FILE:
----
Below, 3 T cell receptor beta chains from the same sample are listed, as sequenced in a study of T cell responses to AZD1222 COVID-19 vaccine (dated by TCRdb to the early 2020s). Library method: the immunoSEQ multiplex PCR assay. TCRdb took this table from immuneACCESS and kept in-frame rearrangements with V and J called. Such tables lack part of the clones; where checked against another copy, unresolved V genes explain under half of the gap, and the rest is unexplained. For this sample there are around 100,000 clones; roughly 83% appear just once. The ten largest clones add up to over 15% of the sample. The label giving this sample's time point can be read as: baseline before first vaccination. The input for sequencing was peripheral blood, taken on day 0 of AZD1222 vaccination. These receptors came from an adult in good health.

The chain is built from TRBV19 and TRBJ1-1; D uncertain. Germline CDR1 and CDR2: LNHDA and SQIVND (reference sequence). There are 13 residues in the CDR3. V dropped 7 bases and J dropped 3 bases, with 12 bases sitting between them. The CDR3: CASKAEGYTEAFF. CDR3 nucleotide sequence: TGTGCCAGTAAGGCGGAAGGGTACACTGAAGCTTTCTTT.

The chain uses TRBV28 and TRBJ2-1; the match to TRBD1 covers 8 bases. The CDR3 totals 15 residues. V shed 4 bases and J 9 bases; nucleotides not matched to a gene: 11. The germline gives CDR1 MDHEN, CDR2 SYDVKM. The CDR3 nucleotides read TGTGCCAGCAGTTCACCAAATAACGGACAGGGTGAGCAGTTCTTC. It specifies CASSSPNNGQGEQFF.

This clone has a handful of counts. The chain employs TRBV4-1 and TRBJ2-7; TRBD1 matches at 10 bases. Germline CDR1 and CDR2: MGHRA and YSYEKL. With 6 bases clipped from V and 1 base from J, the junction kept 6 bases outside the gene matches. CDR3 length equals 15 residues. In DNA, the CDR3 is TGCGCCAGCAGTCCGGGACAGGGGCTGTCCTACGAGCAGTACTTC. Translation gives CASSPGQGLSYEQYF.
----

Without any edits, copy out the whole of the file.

Below, 3 T cell receptor beta chains from the same sample are listed, as sequenced in a study of T cell responses to AZD1222 COVID-19 vaccine (dated by TCRdb to the early 2020s). Library method: the immunoSEQ multiplex PCR assay. TCRdb took this table from immuneACCESS and kept in-frame rearrangements with V and J called. Such tables lack part of the clones; where checked against another copy, unresolved V genes explain under half of the gap, and the rest is unexplained. For this sample there are around 100,000 clones; roughly 83% appear just once. The ten largest clones add up to over 15% of the sample. The label giving this sample's time point can be read as: baseline before first vaccination. The input for sequencing was peripheral blood, taken on day 0 of AZD1222 vaccination. These receptors came from an adult in good health.

The chain is built from TRBV19 and TRBJ1-1; D uncertain. Germline CDR1 and CDR2: LNHDA and SQIVND (reference sequence). There are 13 residues in the CDR3. V dropped 7 bases and J dropped 3 bases, with 12 bases sitting between them. The CDR3: CASKAEGYTEAFF. CDR3 nucleotide sequence: TGTGCCAGTAAGGCGGAAGGGTACACTGAAGCTTTCTTT.

The chain uses TRBV28 and TRBJ2-1; the match to TRBD1 covers 8 bases. The CDR3 totals 15 residues. V shed 4 bases and J 9 bases; nucleotides not matched to a gene: 11. The germline gives CDR1 MDHEN, CDR2 SYDVKM. The CDR3 nucleotides read TGTGCCAGCAGTTCACCAAATAACGGACAGGGTGAGCAGTTCTTC. It specifies CASSSPNNGQGEQFF.

This clone has a handful of counts. The chain employs TRBV4-1 and TRBJ2-7; TRBD1 matches at 10 bases. Germline CDR1 and CDR2: MGHRA and YSYEKL. With 6 bases clipped from V and 1 base from J, the junction kept 6 bases outside the gene matches. CDR3 length equals 15 residues. In DNA, the CDR3 is TGCGCCAGCAGTCCGGGACAGGGGCTGTCCTACGAGCAGTACTTC. Translation gives CASSPGQGLSYEQYF.